Priming compositions for centerfire ammunition are housed in small metal cups which fit into a recess, called the primer pocket, in the center of the base of the cartridge case. In rimfire ammunition the priming composition is housed inside the cartridge case in the hollow perimeter of the base.
The ideal primer cup metal should expand easily to provide a gas-tight seal, be strong enough to withstand the blow from the firing pin, and also strong enough to withstand the "explosion" of the priming composition and the discharge gas pressure, even though it has been severely dented by the firing pin.
Primer cups are usually made of cartridge brass, although copper, nickel-plated copper or brass, copper alloy, cupronickel, and zinc-coated steel cups are also encountered. Primer cups for use with black powder were usually made of soft copper because of the weaker firing pin blow experienced with old black powder firearms, and the much lower pressures generated by black powder discharge. On the other hand, smokeless powders typically give much higher pressures than black powder and are much harder to ignite. Smokeless powders require a much "hotter" primer, which needs a much stronger blow from the firing pin. Consequently soft copper cups are suitable only for use with low-pressure ammunition.
Two specifications for primer cup metal are (a) 95% to 98% copper and 5% to 2% zinc with not more than 0.05% lead, 0.1% arsenic, 0.002% bismuth, 0.01% antimony, and no more than a trace of any other impurity43; (b) 72% to 74% copper and 28% to 26% zinc with the total impurities not exceeding 0.1% and not more than 0.1% lead and 0.05% iron.44
There are two types of primers used in centerfire ammunition which differ only in physical design. In European countries, the Berdan primer design is preferred, whereas in Canada and the United States the Boxer primer design is favored. The only difference between the two types is the design: the Berdan primer does not have an integral anvil, as the anvil is part of the cartridge case, whereas the Boxer primer has its own anvil which is inserted into the primer cup. Boxer primers are preferred because they are replaceable. Figure 8.1 shows Berdan and Boxer primers.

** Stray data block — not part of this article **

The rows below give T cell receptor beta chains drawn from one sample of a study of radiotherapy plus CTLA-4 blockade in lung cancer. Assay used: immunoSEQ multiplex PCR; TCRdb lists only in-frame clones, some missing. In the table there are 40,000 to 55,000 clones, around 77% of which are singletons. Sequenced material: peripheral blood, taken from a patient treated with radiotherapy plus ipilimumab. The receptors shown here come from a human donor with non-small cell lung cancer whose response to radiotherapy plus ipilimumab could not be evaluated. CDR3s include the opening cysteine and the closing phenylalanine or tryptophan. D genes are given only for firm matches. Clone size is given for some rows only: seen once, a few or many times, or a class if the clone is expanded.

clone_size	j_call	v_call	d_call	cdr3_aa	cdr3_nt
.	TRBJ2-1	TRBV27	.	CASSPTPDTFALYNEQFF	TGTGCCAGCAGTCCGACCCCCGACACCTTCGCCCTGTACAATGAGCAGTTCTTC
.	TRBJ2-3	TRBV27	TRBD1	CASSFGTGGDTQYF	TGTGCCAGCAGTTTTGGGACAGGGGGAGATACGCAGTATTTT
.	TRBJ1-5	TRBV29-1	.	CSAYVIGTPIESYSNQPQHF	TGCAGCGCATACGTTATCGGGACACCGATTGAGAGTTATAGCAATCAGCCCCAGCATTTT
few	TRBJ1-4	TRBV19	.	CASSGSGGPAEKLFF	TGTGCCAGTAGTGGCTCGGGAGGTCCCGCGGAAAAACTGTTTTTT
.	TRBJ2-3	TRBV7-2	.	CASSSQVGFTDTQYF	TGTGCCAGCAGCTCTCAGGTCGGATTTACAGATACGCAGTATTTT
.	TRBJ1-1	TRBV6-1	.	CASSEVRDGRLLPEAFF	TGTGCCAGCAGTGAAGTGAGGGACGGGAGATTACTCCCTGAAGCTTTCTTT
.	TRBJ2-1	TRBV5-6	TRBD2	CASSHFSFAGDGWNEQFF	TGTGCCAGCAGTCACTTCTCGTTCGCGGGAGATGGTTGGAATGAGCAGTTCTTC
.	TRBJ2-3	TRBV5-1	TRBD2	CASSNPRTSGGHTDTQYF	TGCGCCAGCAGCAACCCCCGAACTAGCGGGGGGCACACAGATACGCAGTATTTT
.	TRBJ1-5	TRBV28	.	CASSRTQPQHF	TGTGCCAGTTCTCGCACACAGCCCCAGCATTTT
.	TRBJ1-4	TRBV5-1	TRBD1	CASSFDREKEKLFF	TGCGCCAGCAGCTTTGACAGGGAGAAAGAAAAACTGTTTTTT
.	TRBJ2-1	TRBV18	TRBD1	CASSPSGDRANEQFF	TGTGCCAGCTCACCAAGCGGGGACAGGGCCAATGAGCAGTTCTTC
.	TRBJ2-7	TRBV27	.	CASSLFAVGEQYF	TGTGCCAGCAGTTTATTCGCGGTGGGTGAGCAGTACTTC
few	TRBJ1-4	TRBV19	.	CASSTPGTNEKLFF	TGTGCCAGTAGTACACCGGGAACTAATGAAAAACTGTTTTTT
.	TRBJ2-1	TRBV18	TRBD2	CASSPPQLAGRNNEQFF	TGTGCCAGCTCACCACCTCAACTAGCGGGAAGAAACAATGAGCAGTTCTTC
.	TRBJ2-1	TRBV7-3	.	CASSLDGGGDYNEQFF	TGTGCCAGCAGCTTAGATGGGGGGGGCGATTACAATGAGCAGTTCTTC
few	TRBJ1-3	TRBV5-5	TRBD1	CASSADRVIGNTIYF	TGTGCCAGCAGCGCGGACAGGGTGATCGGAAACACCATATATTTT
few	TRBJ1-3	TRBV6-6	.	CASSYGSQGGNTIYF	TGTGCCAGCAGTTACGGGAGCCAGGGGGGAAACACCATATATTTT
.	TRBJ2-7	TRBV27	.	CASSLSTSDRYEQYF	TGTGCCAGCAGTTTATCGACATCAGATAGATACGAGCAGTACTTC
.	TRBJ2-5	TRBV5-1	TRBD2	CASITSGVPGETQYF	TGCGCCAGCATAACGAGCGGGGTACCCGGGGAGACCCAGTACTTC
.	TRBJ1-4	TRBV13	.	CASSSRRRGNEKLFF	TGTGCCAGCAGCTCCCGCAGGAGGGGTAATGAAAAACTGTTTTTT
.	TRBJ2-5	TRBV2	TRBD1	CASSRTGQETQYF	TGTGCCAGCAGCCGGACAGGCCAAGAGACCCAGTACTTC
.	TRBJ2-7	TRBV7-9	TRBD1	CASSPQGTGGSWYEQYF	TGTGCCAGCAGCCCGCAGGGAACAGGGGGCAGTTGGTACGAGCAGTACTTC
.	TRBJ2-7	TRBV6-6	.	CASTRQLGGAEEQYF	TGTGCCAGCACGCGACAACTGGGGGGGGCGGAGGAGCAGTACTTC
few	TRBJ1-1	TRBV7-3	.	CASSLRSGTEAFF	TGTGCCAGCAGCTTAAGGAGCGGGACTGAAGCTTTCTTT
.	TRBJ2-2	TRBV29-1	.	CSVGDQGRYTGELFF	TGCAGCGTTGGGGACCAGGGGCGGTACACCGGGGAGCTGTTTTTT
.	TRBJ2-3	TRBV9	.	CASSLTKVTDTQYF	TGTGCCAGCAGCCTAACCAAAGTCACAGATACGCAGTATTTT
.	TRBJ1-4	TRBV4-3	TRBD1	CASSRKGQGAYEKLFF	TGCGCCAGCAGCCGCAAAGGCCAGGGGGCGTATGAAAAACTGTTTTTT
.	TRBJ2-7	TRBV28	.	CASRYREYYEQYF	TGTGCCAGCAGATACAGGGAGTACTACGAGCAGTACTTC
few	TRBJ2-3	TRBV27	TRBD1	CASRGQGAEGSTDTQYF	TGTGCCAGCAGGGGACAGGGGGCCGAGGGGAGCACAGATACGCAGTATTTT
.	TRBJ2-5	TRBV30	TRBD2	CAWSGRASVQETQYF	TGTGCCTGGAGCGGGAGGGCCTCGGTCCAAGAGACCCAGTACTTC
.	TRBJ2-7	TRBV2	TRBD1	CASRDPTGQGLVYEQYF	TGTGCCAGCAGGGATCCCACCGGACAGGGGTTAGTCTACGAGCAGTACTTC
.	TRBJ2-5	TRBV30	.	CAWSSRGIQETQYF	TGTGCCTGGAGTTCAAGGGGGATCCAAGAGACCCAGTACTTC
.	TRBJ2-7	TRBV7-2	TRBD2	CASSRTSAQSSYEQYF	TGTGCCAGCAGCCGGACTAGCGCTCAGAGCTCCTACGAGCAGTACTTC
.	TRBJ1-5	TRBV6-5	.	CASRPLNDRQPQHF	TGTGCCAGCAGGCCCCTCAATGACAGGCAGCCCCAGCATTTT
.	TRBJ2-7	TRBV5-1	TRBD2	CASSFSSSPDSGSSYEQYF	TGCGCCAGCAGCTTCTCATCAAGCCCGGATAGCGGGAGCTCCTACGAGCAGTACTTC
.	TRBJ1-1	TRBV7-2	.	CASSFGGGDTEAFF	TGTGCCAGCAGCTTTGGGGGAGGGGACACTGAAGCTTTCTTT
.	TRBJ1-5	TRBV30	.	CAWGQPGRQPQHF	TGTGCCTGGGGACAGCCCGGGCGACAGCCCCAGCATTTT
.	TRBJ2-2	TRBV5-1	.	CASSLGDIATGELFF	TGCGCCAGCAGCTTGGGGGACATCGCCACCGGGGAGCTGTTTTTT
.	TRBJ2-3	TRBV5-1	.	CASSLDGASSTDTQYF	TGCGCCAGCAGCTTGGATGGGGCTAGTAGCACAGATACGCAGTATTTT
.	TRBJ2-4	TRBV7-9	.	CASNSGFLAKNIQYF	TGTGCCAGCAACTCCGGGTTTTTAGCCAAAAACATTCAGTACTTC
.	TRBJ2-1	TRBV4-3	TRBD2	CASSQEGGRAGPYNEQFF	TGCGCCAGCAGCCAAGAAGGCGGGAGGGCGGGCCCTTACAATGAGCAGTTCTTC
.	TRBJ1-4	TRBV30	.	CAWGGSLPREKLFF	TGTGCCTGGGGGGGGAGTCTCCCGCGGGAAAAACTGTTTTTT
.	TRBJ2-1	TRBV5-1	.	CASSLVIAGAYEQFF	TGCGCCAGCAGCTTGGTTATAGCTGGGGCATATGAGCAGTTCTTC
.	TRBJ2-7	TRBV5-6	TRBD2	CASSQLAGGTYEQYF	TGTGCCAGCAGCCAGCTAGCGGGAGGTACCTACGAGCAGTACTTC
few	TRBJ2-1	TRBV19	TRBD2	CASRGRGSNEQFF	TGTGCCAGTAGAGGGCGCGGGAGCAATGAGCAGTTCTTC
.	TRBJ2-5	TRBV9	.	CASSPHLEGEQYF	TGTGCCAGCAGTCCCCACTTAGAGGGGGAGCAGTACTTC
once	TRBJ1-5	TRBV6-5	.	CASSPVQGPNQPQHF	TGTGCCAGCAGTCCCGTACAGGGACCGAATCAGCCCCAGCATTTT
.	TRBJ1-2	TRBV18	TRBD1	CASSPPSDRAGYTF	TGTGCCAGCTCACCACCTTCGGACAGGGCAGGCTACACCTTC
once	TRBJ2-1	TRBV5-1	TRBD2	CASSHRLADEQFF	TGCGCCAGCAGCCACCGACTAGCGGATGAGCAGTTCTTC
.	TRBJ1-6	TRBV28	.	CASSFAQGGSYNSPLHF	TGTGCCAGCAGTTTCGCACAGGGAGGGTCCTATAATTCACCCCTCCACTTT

The Berdan cup is varnished internally when empty and after filling it is covered with a paper disc and then sealed with varnish.
Berdan Primer Boxer Primer
Berdan Primer Boxer Primer
Cupronickel and copper alloy cups that are filled with a mercury fulminate-based primer composition are closed with a tinfoil disc that is varnished on the side that is in contact with the primer composition. A varnish that is frequently used for this purpose is shellac grade 1. After fitting, the cup annulus is coated with a clear varnish to prevent the ingress of moisture or oil.
Generally speaking primer cups for rifles differ in size, structure, and amount of priming composition from those used for pistols and revolvers. Primer cups for use in rifles, pistols, and revolvers range in size from 0.175 to 0.210 inches in diameter. For shotgun cartridges, the primer cup is typically in the range 0.240 to 0.245 inches in diameter.
Although pistol and revolver primer cups may have the same diameter as rifle primer cups, rifle primer cups have a greater cup metal thickness and contain larger amounts of priming composition which is accommodated by a longer primer cup length. The increased thickness of rifle primer cups is necessary because of the heavier blow they receive from the firing pin and the higher working pressures experienced. The larger amount of priming composition is necessary because of the larger amount of propellant used in rifle ammunition.
The weight of primer composition for pistol, revolver, rifle, and shotgun ammunition can range from as little as 0.013 g to as much as 0.352 g depending on the caliber and type of ammunition, but is typically in the region of 0.05 to 0.12 g.
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